Medly helps 750,000 users make epic music, wins Best App of 2016

Music is central to our lives, but making music is not easy for everyone. Enter Medly, an iOS app that lets you make music by drawing notes on a grid to create rhythms and melodies. With access to 112 instruments, from synthesizers to classical violin, Medly is a simple but powerful tool for everyone from experienced musicians to enthusiasts, to create music.

A lot has changed in the past five years for the Co-founders of Medly. In 2012, Basil Al-Dajane and Jayson Rhynas were working on Medly (then called SoundBrush), and hadn’t yet entered the Velocity Garage. Now in 2016, several years after Medly launched from the Garage, they have hit a major milestone, reaching 750,000 downloads of their music making app. And people are loving it. The app has a 4.5 star rating with over two thousand ratings globally, and was recently selected Best App of 2016 in Japan and South Korea, as well as runner-up for best app in China, in addition to other accolades.

We sat down with Co-founder Basil to talk about Medly, and the ups and downs associated with building a startup that began in 2011, when Basil and Jayson were frustrated by existing music making apps.

“There wasn’t a tool that let you author what you had in your mind,” Basil explained. “It was always instrument based, or you had to record a sample with an instrument and use pre-built library loops.”

The two Co-founders saw a problem, which is that there is a huge knowledge gap in music making – people want to express themselves musically, without having to play an instrument with a lot of technique. So they began to develop what would eventually become Medly, moving into the Velocity Garage in December 2012 to build the app. During their time at Velocity, Basil says the biggest benefit was the community support. Starting a business can be stressful, and having a support system that understands your struggles can be instrumental in persevering through the early stages of a startup.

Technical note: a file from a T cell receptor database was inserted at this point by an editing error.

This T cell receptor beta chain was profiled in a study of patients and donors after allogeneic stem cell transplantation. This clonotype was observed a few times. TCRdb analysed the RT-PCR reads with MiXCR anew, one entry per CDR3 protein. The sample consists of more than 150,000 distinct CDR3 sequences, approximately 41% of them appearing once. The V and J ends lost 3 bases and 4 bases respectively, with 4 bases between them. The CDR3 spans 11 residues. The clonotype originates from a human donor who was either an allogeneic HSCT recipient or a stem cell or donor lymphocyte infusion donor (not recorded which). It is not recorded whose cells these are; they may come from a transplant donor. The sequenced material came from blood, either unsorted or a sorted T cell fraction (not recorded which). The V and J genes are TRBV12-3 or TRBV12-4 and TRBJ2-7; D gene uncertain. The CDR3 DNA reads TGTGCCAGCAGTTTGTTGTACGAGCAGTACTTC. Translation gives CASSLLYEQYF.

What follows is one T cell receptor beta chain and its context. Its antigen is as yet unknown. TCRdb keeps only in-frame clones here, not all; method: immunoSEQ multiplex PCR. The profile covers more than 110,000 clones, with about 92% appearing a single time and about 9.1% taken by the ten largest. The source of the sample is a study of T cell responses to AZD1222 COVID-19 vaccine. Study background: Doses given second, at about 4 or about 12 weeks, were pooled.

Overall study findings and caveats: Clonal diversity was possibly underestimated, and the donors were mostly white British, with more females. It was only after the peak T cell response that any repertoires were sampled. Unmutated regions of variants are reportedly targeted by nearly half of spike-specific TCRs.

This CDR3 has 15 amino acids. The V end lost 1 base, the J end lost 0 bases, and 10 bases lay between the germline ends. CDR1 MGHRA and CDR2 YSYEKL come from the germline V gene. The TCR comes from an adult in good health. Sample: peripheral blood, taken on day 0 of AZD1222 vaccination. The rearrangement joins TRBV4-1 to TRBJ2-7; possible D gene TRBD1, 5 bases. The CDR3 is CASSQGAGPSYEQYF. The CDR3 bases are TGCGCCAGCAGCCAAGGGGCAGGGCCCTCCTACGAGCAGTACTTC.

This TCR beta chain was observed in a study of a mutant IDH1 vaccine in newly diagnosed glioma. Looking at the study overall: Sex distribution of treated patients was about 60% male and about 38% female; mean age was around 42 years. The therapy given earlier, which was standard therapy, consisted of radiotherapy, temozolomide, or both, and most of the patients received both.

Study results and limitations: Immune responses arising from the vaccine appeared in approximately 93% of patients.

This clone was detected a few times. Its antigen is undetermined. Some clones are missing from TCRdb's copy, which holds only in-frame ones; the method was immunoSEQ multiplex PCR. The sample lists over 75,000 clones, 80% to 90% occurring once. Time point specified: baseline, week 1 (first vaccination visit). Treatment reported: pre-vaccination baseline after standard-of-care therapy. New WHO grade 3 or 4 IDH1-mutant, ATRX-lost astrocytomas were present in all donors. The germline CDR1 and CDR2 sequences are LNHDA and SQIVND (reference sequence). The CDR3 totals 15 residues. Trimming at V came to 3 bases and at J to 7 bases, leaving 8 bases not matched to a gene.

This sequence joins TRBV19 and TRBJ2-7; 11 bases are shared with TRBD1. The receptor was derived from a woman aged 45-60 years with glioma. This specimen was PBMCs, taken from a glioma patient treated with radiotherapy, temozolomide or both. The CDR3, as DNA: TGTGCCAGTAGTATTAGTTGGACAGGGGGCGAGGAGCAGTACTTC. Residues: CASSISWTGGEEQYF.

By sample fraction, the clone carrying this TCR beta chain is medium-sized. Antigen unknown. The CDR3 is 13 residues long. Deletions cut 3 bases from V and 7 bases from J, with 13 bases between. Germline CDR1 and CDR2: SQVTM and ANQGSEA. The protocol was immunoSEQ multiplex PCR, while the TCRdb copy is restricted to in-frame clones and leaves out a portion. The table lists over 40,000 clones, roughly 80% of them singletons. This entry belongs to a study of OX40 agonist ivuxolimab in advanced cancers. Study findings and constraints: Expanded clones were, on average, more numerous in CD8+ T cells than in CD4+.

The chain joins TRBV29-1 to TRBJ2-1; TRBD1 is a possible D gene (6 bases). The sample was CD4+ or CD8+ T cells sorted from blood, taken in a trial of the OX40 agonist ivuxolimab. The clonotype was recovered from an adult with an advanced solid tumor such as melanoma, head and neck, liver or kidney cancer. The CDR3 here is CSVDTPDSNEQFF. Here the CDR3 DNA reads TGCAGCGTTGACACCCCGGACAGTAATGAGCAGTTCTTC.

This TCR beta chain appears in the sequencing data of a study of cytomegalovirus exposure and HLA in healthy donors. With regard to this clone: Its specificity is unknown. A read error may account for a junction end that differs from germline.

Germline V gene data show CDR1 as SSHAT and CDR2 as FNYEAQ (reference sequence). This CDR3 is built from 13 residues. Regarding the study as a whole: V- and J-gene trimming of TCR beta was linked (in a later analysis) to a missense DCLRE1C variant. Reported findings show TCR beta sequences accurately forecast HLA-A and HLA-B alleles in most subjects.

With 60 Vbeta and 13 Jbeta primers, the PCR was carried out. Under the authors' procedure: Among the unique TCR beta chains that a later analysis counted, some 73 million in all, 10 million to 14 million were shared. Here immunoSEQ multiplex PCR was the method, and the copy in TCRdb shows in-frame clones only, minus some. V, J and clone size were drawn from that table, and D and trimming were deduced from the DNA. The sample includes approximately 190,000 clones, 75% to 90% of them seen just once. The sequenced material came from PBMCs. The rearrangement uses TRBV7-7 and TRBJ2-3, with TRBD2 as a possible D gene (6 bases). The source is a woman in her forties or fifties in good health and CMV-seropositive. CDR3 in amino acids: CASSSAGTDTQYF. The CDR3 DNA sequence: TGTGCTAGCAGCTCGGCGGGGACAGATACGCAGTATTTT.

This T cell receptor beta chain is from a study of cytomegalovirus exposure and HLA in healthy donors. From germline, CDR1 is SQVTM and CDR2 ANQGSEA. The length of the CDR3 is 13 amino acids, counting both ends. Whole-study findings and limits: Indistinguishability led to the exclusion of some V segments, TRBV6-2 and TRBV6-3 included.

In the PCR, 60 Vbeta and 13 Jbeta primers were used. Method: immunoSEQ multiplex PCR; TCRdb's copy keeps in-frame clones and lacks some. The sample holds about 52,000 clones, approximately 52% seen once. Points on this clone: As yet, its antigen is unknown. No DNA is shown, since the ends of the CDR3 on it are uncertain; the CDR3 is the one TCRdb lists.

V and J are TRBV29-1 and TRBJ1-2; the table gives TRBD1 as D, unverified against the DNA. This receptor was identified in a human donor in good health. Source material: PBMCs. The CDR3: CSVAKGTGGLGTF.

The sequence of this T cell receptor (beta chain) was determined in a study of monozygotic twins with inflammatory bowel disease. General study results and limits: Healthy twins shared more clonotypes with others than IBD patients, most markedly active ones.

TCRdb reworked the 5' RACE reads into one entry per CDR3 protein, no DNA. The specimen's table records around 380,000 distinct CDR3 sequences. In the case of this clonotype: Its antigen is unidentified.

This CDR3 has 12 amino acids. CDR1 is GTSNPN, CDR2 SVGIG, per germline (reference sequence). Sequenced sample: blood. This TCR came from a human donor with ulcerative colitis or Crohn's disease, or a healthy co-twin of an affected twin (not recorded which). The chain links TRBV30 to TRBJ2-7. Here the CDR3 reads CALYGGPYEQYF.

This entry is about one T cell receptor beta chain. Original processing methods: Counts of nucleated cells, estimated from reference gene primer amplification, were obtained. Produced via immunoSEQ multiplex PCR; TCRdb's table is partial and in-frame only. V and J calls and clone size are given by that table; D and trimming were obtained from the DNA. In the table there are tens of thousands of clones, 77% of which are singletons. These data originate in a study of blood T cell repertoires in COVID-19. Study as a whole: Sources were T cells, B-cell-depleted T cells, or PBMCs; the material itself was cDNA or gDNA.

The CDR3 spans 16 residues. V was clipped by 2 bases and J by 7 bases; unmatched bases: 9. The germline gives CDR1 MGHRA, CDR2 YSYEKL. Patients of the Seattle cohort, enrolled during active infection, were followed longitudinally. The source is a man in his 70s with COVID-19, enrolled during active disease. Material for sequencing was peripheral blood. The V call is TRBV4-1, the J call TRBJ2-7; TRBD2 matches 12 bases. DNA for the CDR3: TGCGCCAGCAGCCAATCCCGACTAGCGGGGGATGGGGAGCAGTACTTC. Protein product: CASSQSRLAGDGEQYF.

“When you’re running a startup, it’s super high-stress. You might be maxing out your credit cards, you might need to buy something new which you can’t afford, and you may have rent to pay the following month. And your product isn’t working, and everyone is telling you to quit and get a job. Startup communities give you close friends and mentors that help you get past those stressful times.”

Over time, the team learned how to refine their product development cycle, and work better as a team. Basil reflected that the length of development and iteration cycles can have a huge impact on the success of a company. In the early stages of Medly, they were focused on creating large, high impact updates for the app that could take months, or even years to complete. Now, they’ve managed to strike a balance between long, and short iteration cycles to keep their app fresh and up to date.

So, what advice does Basil have for aspiring app-builders?

“Don’t worry about any other startup but your own. Sometimes it’s good to get together with a group and see how other people are doing, but you shouldn’t get discouraged, and you should never need an ego boost. Just make sure your product works.”

Want to unleash your inner Medly? Check it out in the App store.